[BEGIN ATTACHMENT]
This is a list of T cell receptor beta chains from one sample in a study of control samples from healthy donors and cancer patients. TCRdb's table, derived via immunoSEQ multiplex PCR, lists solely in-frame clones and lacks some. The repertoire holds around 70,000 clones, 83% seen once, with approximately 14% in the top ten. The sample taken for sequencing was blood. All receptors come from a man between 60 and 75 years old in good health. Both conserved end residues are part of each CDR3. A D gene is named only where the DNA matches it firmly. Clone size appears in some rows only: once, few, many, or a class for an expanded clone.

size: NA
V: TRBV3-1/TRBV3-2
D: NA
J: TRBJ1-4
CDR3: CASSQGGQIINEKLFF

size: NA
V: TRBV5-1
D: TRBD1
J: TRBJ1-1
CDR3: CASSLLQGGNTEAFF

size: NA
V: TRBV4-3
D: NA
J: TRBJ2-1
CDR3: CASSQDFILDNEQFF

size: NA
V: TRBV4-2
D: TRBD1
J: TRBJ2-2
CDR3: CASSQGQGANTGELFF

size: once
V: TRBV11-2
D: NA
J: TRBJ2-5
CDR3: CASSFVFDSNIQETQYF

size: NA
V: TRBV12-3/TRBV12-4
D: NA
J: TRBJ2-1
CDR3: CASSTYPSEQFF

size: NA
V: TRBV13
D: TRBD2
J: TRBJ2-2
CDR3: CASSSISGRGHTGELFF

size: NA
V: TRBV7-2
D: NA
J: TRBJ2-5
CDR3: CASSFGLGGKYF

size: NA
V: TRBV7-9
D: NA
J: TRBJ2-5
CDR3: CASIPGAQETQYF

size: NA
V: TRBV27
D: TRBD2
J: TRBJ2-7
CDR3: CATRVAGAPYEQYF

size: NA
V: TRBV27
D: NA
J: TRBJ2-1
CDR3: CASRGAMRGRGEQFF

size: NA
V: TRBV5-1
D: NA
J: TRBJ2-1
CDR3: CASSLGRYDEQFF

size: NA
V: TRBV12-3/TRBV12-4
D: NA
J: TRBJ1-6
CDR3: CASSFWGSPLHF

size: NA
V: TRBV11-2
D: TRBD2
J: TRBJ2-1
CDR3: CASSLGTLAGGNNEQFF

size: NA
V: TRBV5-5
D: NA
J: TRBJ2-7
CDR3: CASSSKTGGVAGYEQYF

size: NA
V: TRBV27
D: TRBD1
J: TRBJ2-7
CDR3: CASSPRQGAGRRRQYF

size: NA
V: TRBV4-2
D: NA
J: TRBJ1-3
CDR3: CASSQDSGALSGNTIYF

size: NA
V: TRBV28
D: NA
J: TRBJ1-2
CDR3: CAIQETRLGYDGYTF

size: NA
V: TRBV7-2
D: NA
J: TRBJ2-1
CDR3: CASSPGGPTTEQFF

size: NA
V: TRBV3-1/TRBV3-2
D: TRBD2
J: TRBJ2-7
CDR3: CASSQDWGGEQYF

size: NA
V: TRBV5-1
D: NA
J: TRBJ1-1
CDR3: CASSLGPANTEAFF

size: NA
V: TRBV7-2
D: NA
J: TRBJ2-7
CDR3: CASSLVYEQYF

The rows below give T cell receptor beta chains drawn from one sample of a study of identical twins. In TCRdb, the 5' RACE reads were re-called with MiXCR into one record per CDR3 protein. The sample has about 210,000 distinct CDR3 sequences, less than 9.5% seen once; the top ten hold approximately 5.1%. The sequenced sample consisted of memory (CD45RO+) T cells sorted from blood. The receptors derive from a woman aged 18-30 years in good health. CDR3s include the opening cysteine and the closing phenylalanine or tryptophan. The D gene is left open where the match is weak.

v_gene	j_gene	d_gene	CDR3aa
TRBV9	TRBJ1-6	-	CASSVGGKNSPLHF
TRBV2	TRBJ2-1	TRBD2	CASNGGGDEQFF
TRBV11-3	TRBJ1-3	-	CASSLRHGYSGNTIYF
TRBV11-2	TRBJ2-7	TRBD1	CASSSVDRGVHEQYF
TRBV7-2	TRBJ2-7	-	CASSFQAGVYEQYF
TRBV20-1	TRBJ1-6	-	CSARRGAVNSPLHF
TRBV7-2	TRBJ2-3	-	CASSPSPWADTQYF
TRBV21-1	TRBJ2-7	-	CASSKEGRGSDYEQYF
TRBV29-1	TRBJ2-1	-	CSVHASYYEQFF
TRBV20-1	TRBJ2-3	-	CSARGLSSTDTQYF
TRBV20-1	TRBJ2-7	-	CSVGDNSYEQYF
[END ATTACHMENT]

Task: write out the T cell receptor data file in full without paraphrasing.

This is a list of T cell receptor beta chains from one sample in a study of control samples from healthy donors and cancer patients. TCRdb's table, derived via immunoSEQ multiplex PCR, lists solely in-frame clones and lacks some. The repertoire holds around 70,000 clones, 83% seen once, with approximately 14% in the top ten. The sample taken for sequencing was blood. All receptors come from a man between 60 and 75 years old in good health. Both conserved end residues are part of each CDR3. A D gene is named only where the DNA matches it firmly. Clone size appears in some rows only: once, few, many, or a class for an expanded clone.

size: NA
V: TRBV3-1/TRBV3-2
D: NA
J: TRBJ1-4
CDR3: CASSQGGQIINEKLFF

size: NA
V: TRBV5-1
D: TRBD1
J: TRBJ1-1
CDR3: CASSLLQGGNTEAFF

size: NA
V: TRBV4-3
D: NA
J: TRBJ2-1
CDR3: CASSQDFILDNEQFF

size: NA
V: TRBV4-2
D: TRBD1
J: TRBJ2-2
CDR3: CASSQGQGANTGELFF

size: once
V: TRBV11-2
D: NA
J: TRBJ2-5
CDR3: CASSFVFDSNIQETQYF

size: NA
V: TRBV12-3/TRBV12-4
D: NA
J: TRBJ2-1
CDR3: CASSTYPSEQFF

size: NA
V: TRBV13
D: TRBD2
J: TRBJ2-2
CDR3: CASSSISGRGHTGELFF

size: NA
V: TRBV7-2
D: NA
J: TRBJ2-5
CDR3: CASSFGLGGKYF

size: NA
V: TRBV7-9
D: NA
J: TRBJ2-5
CDR3: CASIPGAQETQYF

size: NA
V: TRBV27
D: TRBD2
J: TRBJ2-7
CDR3: CATRVAGAPYEQYF

size: NA
V: TRBV27
D: NA
J: TRBJ2-1
CDR3: CASRGAMRGRGEQFF

size: NA
V: TRBV5-1
D: NA
J: TRBJ2-1
CDR3: CASSLGRYDEQFF

size: NA
V: TRBV12-3/TRBV12-4
D: NA
J: TRBJ1-6
CDR3: CASSFWGSPLHF

size: NA
V: TRBV11-2
D: TRBD2
J: TRBJ2-1
CDR3: CASSLGTLAGGNNEQFF

size: NA
V: TRBV5-5
D: NA
J: TRBJ2-7
CDR3: CASSSKTGGVAGYEQYF

size: NA
V: TRBV27
D: TRBD1
J: TRBJ2-7
CDR3: CASSPRQGAGRRRQYF

size: NA
V: TRBV4-2
D: NA
J: TRBJ1-3
CDR3: CASSQDSGALSGNTIYF

size: NA
V: TRBV28
D: NA
J: TRBJ1-2
CDR3: CAIQETRLGYDGYTF

size: NA
V: TRBV7-2
D: NA
J: TRBJ2-1
CDR3: CASSPGGPTTEQFF

size: NA
V: TRBV3-1/TRBV3-2
D: TRBD2
J: TRBJ2-7
CDR3: CASSQDWGGEQYF

size: NA
V: TRBV5-1
D: NA
J: TRBJ1-1
CDR3: CASSLGPANTEAFF

size: NA
V: TRBV7-2
D: NA
J: TRBJ2-7
CDR3: CASSLVYEQYF

The rows below give T cell receptor beta chains drawn from one sample of a study of identical twins. In TCRdb, the 5' RACE reads were re-called with MiXCR into one record per CDR3 protein. The sample has about 210,000 distinct CDR3 sequences, less than 9.5% seen once; the top ten hold approximately 5.1%. The sequenced sample consisted of memory (CD45RO+) T cells sorted from blood. The receptors derive from a woman aged 18-30 years in good health. CDR3s include the opening cysteine and the closing phenylalanine or tryptophan. The D gene is left open where the match is weak.

v_gene	j_gene	d_gene	CDR3aa
TRBV9	TRBJ1-6	-	CASSVGGKNSPLHF
TRBV2	TRBJ2-1	TRBD2	CASNGGGDEQFF
TRBV11-3	TRBJ1-3	-	CASSLRHGYSGNTIYF
TRBV11-2	TRBJ2-7	TRBD1	CASSSVDRGVHEQYF
TRBV7-2	TRBJ2-7	-	CASSFQAGVYEQYF
TRBV20-1	TRBJ1-6	-	CSARRGAVNSPLHF
TRBV7-2	TRBJ2-3	-	CASSPSPWADTQYF
TRBV21-1	TRBJ2-7	-	CASSKEGRGSDYEQYF
TRBV29-1	TRBJ2-1	-	CSVHASYYEQFF
TRBV20-1	TRBJ2-3	-	CSARGLSSTDTQYF
TRBV20-1	TRBJ2-7	-	CSVGDNSYEQYF